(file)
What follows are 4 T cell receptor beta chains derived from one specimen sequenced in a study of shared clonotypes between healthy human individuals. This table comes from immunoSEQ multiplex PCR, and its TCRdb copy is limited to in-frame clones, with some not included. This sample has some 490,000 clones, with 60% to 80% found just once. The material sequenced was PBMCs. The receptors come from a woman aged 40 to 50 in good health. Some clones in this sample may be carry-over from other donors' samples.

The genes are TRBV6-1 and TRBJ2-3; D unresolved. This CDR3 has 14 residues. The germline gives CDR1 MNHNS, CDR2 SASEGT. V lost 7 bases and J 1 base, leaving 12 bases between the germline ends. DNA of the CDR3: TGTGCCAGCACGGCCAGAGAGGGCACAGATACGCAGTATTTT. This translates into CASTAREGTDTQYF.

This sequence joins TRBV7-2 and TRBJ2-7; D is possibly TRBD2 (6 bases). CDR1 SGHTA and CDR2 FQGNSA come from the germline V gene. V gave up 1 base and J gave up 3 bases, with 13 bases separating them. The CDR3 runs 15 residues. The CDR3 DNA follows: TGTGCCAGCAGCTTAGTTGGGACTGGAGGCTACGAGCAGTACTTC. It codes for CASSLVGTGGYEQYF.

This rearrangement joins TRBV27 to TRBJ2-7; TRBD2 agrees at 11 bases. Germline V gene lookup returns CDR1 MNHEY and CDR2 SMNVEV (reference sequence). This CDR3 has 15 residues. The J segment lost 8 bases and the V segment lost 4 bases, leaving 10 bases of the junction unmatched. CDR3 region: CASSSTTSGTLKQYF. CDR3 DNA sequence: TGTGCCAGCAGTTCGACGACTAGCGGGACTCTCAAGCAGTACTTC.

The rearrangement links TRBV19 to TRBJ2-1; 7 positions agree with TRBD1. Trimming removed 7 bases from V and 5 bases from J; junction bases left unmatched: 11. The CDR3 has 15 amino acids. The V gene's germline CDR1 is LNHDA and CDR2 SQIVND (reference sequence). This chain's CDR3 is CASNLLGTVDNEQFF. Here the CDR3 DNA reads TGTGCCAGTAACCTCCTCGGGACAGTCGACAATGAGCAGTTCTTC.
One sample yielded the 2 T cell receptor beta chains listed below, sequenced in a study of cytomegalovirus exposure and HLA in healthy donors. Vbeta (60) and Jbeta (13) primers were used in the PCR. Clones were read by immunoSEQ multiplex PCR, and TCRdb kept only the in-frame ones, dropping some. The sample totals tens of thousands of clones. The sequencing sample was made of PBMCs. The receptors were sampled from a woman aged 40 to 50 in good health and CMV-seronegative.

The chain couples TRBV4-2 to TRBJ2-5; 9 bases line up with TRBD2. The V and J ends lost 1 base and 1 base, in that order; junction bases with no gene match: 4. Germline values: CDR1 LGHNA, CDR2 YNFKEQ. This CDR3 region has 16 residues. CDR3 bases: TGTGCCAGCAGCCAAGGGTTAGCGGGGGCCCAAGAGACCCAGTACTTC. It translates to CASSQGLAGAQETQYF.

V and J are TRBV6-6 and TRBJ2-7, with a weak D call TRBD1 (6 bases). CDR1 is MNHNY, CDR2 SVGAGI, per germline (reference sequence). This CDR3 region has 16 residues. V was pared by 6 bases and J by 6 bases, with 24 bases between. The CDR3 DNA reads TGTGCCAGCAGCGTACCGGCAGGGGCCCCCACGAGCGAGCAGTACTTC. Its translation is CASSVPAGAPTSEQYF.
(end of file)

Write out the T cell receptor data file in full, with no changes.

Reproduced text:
What follows are 4 T cell receptor beta chains derived from one specimen sequenced in a study of shared clonotypes between healthy human individuals. This table comes from immunoSEQ multiplex PCR, and its TCRdb copy is limited to in-frame clones, with some not included. This sample has some 490,000 clones, with 60% to 80% found just once. The material sequenced was PBMCs. The receptors come from a woman aged 40 to 50 in good health. Some clones in this sample may be carry-over from other donors' samples.

The genes are TRBV6-1 and TRBJ2-3; D unresolved. This CDR3 has 14 residues. The germline gives CDR1 MNHNS, CDR2 SASEGT. V lost 7 bases and J 1 base, leaving 12 bases between the germline ends. DNA of the CDR3: TGTGCCAGCACGGCCAGAGAGGGCACAGATACGCAGTATTTT. This translates into CASTAREGTDTQYF.

This sequence joins TRBV7-2 and TRBJ2-7; D is possibly TRBD2 (6 bases). CDR1 SGHTA and CDR2 FQGNSA come from the germline V gene. V gave up 1 base and J gave up 3 bases, with 13 bases separating them. The CDR3 runs 15 residues. The CDR3 DNA follows: TGTGCCAGCAGCTTAGTTGGGACTGGAGGCTACGAGCAGTACTTC. It codes for CASSLVGTGGYEQYF.

This rearrangement joins TRBV27 to TRBJ2-7; TRBD2 agrees at 11 bases. Germline V gene lookup returns CDR1 MNHEY and CDR2 SMNVEV (reference sequence). This CDR3 has 15 residues. The J segment lost 8 bases and the V segment lost 4 bases, leaving 10 bases of the junction unmatched. CDR3 region: CASSSTTSGTLKQYF. CDR3 DNA sequence: TGTGCCAGCAGTTCGACGACTAGCGGGACTCTCAAGCAGTACTTC.

The rearrangement links TRBV19 to TRBJ2-1; 7 positions agree with TRBD1. Trimming removed 7 bases from V and 5 bases from J; junction bases left unmatched: 11. The CDR3 has 15 amino acids. The V gene's germline CDR1 is LNHDA and CDR2 SQIVND (reference sequence). This chain's CDR3 is CASNLLGTVDNEQFF. Here the CDR3 DNA reads TGTGCCAGTAACCTCCTCGGGACAGTCGACAATGAGCAGTTCTTC.
One sample yielded the 2 T cell receptor beta chains listed below, sequenced in a study of cytomegalovirus exposure and HLA in healthy donors. Vbeta (60) and Jbeta (13) primers were used in the PCR. Clones were read by immunoSEQ multiplex PCR, and TCRdb kept only the in-frame ones, dropping some. The sample totals tens of thousands of clones. The sequencing sample was made of PBMCs. The receptors were sampled from a woman aged 40 to 50 in good health and CMV-seronegative.

The chain couples TRBV4-2 to TRBJ2-5; 9 bases line up with TRBD2. The V and J ends lost 1 base and 1 base, in that order; junction bases with no gene match: 4. Germline values: CDR1 LGHNA, CDR2 YNFKEQ. This CDR3 region has 16 residues. CDR3 bases: TGTGCCAGCAGCCAAGGGTTAGCGGGGGCCCAAGAGACCCAGTACTTC. It translates to CASSQGLAGAQETQYF.

V and J are TRBV6-6 and TRBJ2-7, with a weak D call TRBD1 (6 bases). CDR1 is MNHNY, CDR2 SVGAGI, per germline (reference sequence). This CDR3 region has 16 residues. V was pared by 6 bases and J by 6 bases, with 24 bases between. The CDR3 DNA reads TGTGCCAGCAGCGTACCGGCAGGGGCCCCCACGAGCGAGCAGTACTTC. Its translation is CASSVPAGAPTSEQYF.